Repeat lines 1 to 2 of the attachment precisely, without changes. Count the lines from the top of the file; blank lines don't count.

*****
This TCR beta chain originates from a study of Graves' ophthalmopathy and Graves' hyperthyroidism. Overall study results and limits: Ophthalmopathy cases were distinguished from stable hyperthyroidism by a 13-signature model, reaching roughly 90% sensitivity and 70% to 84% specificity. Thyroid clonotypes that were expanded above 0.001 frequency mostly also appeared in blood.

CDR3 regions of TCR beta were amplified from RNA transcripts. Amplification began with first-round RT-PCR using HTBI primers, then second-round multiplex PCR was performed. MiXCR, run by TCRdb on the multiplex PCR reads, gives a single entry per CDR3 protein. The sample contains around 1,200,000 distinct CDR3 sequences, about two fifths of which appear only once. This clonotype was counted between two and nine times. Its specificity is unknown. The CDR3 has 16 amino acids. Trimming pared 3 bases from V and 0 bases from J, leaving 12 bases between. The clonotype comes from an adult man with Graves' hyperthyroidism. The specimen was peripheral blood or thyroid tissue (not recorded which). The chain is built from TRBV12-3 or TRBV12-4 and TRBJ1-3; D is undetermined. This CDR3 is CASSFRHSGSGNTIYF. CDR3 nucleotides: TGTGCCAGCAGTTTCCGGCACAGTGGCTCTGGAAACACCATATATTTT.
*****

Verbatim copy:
This TCR beta chain originates from a study of Graves' ophthalmopathy and Graves' hyperthyroidism. Overall study results and limits: Ophthalmopathy cases were distinguished from stable hyperthyroidism by a 13-signature model, reaching roughly 90% sensitivity and 70% to 84% specificity. Thyroid clonotypes that were expanded above 0.001 frequency mostly also appeared in blood.

CDR3 regions of TCR beta were amplified from RNA transcripts. Amplification began with first-round RT-PCR using HTBI primers, then second-round multiplex PCR was performed. MiXCR, run by TCRdb on the multiplex PCR reads, gives a single entry per CDR3 protein. The sample contains around 1,200,000 distinct CDR3 sequences, about two fifths of which appear only once. This clonotype was counted between two and nine times. Its specificity is unknown. The CDR3 has 16 amino acids. Trimming pared 3 bases from V and 0 bases from J, leaving 12 bases between. The clonotype comes from an adult man with Graves' hyperthyroidism. The specimen was peripheral blood or thyroid tissue (not recorded which). The chain is built from TRBV12-3 or TRBV12-4 and TRBJ1-3; D is undetermined. This CDR3 is CASSFRHSGSGNTIYF. CDR3 nucleotides: TGTGCCAGCAGTTTCCGGCACAGTGGCTCTGGAAACACCATATATTTT.